As someone who has lived in China, I think Yu and Doyle have captured the essentials about China and its people well and presented them in a way that will help Westerners (especially Americans) understand and appreciate the history and culture of China.
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2 of 2 people found the following review helpful By Mi AiLi on August 22, 2010
Format: Hardcover
I highly recommend this book. The book is broken down into short segments about Chinese culture, history, and society. The readability of this book makes it an essential companion if you are planning a trip to China or if you are just interested in the country. This book does not read as a completely academic assessment of China, but one can tell it is based on thorough research and the experiences of the authors. In my opinion, this is the best way to learn about China. These two authors explain what they believe to be the most important facets of China's past, present, and future. Importantly, after each section they point you to a list of books for further research and reading. It is clearly a book written with passion and a general desire to disseminate information about China in a world so fraught with misconceptions.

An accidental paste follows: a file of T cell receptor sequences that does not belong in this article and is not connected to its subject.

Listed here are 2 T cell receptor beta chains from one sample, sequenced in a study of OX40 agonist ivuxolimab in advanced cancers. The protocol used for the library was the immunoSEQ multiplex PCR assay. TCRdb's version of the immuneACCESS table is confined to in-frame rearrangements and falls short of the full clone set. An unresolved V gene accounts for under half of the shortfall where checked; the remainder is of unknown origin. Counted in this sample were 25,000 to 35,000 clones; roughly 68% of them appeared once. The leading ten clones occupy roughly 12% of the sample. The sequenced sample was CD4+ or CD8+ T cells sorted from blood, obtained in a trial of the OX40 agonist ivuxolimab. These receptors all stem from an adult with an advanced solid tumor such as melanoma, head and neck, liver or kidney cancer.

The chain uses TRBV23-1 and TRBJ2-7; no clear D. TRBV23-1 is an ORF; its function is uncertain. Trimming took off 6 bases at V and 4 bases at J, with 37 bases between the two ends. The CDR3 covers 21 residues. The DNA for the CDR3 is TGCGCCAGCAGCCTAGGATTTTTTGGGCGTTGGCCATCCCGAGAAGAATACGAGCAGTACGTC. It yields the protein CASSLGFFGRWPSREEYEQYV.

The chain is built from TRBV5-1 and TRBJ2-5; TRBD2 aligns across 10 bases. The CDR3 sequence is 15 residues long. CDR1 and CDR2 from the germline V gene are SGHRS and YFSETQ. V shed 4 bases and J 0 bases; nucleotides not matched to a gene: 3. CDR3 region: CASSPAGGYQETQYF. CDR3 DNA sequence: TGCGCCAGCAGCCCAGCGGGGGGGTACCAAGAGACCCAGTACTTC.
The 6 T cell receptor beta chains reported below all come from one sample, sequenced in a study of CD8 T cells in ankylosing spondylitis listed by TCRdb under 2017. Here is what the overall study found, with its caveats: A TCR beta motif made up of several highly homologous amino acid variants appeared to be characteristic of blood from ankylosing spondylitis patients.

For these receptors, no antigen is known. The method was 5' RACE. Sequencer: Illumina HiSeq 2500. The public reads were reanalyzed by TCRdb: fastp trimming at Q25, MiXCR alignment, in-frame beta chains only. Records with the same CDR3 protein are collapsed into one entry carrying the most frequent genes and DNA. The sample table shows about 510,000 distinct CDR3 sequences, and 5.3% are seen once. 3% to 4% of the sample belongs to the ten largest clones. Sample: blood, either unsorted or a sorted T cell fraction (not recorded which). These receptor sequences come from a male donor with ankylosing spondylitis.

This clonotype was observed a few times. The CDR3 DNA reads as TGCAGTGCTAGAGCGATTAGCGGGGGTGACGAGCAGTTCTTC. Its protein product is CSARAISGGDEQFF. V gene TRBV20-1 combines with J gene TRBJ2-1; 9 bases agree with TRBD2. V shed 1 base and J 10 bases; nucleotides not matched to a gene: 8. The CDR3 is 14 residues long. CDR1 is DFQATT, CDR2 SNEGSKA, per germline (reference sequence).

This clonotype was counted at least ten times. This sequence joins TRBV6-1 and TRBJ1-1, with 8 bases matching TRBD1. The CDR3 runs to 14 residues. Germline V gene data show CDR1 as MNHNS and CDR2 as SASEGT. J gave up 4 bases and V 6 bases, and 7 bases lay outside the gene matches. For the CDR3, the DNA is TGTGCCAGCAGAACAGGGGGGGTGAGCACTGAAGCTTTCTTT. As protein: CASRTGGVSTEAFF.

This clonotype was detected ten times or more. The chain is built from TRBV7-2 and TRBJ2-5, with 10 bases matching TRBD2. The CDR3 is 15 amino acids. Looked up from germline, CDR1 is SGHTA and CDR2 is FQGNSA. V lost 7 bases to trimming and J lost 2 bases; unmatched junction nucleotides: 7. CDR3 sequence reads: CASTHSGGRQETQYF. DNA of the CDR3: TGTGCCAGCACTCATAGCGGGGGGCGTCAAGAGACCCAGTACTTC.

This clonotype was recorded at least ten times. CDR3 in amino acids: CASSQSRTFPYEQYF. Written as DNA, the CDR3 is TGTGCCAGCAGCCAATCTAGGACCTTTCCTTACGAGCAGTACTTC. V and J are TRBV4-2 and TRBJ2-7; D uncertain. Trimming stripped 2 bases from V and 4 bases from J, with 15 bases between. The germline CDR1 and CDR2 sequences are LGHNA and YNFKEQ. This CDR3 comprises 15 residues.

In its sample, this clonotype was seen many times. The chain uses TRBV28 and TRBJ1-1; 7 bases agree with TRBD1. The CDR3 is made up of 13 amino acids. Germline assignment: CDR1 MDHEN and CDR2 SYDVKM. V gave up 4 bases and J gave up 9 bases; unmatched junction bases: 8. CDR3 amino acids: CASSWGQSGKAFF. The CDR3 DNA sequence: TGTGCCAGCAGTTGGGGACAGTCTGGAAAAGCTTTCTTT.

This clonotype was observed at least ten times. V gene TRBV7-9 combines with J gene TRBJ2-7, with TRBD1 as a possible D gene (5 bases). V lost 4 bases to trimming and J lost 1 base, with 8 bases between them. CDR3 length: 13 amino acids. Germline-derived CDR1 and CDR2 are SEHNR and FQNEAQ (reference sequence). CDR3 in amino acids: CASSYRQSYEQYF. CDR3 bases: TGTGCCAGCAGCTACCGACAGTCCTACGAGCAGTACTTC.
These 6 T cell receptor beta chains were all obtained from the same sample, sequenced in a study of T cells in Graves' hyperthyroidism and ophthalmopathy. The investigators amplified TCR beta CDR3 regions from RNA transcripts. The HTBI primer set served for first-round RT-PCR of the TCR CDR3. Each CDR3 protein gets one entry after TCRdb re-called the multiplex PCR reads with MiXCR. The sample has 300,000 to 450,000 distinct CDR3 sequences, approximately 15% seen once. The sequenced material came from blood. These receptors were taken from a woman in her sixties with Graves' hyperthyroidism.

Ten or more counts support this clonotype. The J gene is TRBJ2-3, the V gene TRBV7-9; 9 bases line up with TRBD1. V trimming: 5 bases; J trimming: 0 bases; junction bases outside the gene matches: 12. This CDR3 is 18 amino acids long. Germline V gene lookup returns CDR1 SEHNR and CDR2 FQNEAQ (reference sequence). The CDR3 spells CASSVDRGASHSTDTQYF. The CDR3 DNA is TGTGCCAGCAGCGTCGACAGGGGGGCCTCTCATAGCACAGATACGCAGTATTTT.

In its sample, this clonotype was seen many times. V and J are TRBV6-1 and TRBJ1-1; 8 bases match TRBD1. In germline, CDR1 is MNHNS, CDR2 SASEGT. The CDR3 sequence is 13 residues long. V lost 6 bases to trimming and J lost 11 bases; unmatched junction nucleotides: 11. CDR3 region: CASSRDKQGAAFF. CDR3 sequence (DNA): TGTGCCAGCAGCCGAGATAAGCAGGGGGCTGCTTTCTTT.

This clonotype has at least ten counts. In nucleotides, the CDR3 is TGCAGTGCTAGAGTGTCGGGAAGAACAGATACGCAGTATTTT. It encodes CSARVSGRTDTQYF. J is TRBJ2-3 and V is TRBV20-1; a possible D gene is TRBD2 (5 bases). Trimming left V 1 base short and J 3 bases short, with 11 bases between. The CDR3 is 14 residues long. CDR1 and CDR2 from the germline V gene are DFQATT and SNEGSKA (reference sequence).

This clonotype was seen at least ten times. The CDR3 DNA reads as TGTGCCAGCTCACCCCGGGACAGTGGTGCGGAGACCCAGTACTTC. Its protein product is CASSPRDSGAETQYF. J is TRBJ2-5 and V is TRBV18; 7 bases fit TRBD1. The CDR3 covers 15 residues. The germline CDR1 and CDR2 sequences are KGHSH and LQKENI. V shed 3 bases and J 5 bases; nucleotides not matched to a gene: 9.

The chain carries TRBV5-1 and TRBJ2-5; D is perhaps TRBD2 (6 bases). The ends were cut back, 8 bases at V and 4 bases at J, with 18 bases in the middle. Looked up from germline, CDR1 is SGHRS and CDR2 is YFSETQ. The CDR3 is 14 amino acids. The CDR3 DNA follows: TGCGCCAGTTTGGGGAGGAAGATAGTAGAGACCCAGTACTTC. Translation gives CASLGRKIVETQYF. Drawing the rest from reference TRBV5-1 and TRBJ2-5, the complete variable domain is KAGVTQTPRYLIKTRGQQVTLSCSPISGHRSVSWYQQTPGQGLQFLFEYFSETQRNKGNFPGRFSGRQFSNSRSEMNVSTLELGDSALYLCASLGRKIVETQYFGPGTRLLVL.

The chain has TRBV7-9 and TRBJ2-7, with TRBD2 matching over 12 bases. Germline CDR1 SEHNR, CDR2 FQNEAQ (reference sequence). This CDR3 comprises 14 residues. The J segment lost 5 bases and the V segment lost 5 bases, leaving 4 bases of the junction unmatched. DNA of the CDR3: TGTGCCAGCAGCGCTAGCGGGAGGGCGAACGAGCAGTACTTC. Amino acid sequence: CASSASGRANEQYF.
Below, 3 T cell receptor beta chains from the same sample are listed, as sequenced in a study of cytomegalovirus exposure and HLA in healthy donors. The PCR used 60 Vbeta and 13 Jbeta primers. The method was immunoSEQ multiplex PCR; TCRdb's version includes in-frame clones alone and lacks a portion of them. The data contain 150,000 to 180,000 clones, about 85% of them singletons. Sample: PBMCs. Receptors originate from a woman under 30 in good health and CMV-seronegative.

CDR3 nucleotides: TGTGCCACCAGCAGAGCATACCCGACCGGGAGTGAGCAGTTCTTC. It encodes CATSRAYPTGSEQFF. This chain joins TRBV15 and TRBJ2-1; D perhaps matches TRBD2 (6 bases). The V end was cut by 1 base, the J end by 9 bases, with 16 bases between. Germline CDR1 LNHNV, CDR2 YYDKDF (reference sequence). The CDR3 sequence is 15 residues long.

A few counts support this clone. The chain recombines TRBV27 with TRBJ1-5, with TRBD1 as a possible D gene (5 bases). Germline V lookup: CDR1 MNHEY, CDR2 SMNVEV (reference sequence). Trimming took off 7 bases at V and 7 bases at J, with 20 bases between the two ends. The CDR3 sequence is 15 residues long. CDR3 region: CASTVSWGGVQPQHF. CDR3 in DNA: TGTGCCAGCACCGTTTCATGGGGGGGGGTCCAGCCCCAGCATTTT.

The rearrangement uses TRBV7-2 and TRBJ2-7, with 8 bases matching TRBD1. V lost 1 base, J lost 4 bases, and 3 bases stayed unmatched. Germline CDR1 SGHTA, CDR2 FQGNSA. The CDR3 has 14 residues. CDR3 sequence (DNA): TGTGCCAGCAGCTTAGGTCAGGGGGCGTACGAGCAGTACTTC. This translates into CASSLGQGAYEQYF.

The first part of the book provides a quick overview of the geography of China. If you often hear about Taiwan and Macau, but do not truly understand their relationship to China and the world, this book is for you. The authors clearly and succinctly cover the histories of these areas, along with the mainland, Hong Kong, and the immigration of Chinese to other areas.